Ping is the most commonly used command-line utility used by many sysadmins or network engineers to check whether a target machine is up or down in a given network.
We already discussed how this command works in a separate article; click here to read it. For a quick note, it sends ICMP requests to the target machine and waits for a response. Once the response is received, it’s concluded that the target machine is alive on the network.
This tool is supposed to show the status of a target machine on a given network, but many network intruders or hackers (especially newbies) use it to find active systems on the network to attack.
Now, if you’re worried about security, you can stop accepting ping requests (ICMP echo) from any system on the network by following the steps in this article.
|Description||Disable/Enable Ping Response (ICMP Echo) in Linux|
|Root or Sudo Privileges||Yes|
|OS Compatibility||Ubuntu, Manjaro, Fedora, etc.|
A Note for Readers
Now, before you go ahead and directly block the ping ICMP requests in your Linux system, you need to consider the following points.
- Your system is still discoverable even after you block the ICMP protocol via ARP tables.
- Path MTU discovery and other programs that use this service to find active hosts on the network won’t work right.
- It doesn’t improve your security by removing the ICMP protocol.
- The networking experience might get disturbed after disabling the ICMP protocol.
After considering all the points mentioned above, if you still want to disable the ping ICMP requests, then follow the next section.
Temporarily Disable the Ping ICMP Requests in Linux
You can temporarily turn off the ping ICMP requests if you are connected to an unknown (or unsecure) network for a short time.
Open your terminal emulator and execute the following command as a root user to temporarily ignore or reject all the ping ICMP requests:
$ echo "1" > /proc/sys/net/ipv4/icmp_echo_ignore_all #Turn Off ICMP Request
Note that the above command will keep ignoring or rejecting all the ping ICMP requests until your system is restarted or the following command is executed:
$ echo "0" > /proc/sys/net/ipv4/icmp_echo_ignore_all #Turn On ICMP Request
The above are variables in the kernel that you were using to drop all the ping ICMP requests. As these commands require you to be a root user, a normal user with sudo privileges cannot disable the ICMP request.
But if you are a sudo user and you still want to turn off the ping ICMP request, you can execute the following command with sudo permissions.
$ sudo sysctl -w net.ipv4.icmp_echo_ignore_all=1 #Turn Off ICMP Request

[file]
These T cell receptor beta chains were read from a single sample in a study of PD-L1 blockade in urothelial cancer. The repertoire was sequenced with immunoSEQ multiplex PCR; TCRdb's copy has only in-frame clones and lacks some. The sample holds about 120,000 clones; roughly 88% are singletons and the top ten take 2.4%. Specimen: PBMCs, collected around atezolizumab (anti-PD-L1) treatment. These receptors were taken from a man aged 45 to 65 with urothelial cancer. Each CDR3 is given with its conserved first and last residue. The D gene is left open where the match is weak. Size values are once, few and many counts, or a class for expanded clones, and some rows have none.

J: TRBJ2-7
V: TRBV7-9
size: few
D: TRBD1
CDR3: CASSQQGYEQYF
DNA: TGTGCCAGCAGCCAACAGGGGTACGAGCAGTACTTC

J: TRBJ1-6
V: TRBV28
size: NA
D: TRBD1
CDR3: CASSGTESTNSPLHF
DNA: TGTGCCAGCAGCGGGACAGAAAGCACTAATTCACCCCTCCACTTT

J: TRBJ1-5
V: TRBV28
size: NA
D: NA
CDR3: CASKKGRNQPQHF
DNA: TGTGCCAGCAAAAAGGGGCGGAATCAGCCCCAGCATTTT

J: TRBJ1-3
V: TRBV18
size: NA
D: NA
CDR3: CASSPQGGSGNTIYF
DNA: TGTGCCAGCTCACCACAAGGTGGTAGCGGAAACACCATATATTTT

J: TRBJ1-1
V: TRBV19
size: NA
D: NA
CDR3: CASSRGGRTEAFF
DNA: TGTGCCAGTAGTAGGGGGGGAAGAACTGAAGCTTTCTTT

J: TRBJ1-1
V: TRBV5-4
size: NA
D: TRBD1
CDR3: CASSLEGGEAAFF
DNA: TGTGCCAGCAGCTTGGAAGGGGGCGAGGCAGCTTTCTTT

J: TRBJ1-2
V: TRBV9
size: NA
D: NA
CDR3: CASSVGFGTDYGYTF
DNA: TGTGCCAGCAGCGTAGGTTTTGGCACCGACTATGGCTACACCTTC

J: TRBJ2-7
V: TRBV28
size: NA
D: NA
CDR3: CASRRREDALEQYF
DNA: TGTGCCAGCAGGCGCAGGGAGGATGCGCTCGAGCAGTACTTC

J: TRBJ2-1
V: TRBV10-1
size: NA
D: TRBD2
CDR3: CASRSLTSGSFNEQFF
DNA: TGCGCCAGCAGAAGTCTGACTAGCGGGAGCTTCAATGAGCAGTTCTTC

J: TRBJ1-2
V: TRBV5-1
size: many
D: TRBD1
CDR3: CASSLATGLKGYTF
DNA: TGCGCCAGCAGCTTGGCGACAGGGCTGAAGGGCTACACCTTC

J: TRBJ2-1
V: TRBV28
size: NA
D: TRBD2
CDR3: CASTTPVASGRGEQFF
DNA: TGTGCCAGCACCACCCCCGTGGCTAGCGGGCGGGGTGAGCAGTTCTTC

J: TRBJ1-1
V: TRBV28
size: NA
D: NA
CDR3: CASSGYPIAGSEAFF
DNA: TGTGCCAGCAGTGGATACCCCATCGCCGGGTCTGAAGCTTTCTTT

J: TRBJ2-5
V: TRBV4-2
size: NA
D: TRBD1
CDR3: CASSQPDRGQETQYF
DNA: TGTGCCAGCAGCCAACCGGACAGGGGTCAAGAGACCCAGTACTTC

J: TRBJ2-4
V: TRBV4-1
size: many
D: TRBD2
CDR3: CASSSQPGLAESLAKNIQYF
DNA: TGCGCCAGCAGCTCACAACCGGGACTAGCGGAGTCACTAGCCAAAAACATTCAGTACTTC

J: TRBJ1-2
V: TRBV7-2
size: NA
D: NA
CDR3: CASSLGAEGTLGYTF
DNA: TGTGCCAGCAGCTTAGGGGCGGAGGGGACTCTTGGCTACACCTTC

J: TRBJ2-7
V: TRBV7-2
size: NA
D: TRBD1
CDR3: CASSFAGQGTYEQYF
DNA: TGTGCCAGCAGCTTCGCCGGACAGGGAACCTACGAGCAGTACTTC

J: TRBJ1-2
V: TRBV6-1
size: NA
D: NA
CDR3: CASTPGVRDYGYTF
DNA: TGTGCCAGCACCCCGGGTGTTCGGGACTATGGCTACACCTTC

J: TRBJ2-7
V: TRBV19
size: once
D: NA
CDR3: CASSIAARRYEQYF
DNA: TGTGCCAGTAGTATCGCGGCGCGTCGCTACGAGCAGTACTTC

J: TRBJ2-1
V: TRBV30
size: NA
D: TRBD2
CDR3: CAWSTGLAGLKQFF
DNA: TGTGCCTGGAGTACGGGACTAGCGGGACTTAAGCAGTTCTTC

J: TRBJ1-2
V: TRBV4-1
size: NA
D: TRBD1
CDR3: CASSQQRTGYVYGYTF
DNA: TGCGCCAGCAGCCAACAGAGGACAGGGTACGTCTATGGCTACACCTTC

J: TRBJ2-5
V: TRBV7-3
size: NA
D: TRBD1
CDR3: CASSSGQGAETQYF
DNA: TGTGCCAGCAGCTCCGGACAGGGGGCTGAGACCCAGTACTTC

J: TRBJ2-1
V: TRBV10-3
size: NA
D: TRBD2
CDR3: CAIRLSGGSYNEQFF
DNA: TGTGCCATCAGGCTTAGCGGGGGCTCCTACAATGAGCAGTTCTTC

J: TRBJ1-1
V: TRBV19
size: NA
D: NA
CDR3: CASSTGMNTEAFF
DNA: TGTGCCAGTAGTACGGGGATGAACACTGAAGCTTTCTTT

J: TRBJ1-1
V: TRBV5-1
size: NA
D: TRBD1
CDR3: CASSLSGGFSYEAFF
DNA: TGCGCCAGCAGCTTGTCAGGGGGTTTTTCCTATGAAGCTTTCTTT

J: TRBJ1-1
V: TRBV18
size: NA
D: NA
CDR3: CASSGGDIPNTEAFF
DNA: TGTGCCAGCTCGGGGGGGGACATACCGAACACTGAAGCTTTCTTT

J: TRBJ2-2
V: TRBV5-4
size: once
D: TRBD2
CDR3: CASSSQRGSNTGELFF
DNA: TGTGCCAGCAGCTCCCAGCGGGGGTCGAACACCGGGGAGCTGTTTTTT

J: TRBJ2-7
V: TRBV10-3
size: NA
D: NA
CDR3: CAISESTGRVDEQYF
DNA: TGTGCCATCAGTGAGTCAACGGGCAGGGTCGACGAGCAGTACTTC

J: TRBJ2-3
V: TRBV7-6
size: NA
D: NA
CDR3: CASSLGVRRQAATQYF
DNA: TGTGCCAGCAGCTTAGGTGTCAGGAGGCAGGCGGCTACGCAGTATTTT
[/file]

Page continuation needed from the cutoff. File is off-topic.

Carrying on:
Similarly to the previous command, it will keep ignoring or rejecting all the ICMP requests until your system is restarted or the following command is executed:
$ sudo sysctl -w net.ipv4.icmp_echo_ignore_all=0 #Turn On ICMP Request
That’s all you have to do to temporarily disable the ping ICMP requests on your Linux system.
Permanently Disable the Ping ICMP Requests in Linux
There are two separate ways to permanently disable ICMP requests on your Linux system.
- Using the kernel parameters
- Using the Iptables
Let’s see how you can permanently block the ICMP requests by following these two methods. Starting with
1. Blocking Ping ICMP Requests Using the Kernel Parameters in Linux
$ sudo vim /etc/sysctl.conf
Add the following line at the end of this file:
Lastly, execute the following command to reload the configuration changes:
$ sudo sysctl -p
Now, if someone on the network tries to send a ping ICMP request, they will get the following response:
If you want to enable the ping ICMP request, then simply remove the line from the configuration file, reload the changes, and restart your system.
2. Blocking Ping ICMP Requests Using the Iptables in Linux
If you have a little knowledge about Linux or networking, then you might have heard of iptables in Linux, which is used as a firewall to manage incoming and outgoing traffic based on a set of rules.
Using the same iptables, you can set your own rules to disable foreign ping ICMP requests made to your system using the following command:
$ sudo iptables -I INPUT -p icmp --icmp-type echo-request -j DROP
Once the above command is executed and a new set of rules are created in your iptables, all the users who try to ping your system will get the following response:
To enable the ping ICMP requests again, simply execute the following command.
$ sudo iptables -I INPUT -p icmp --icmp-type echo-request -j ACCEPT
Note that the ping ICMP requests can also be blocked via the UFW (Uncomplicated Firewall) or Firewalld in Ubuntu and Red Hat systems, but the above methods will work in both of these systems.
If you want me to include them in the article, then do let me know in the comment section. Also, your questions and queries are welcome.
Till then, peace!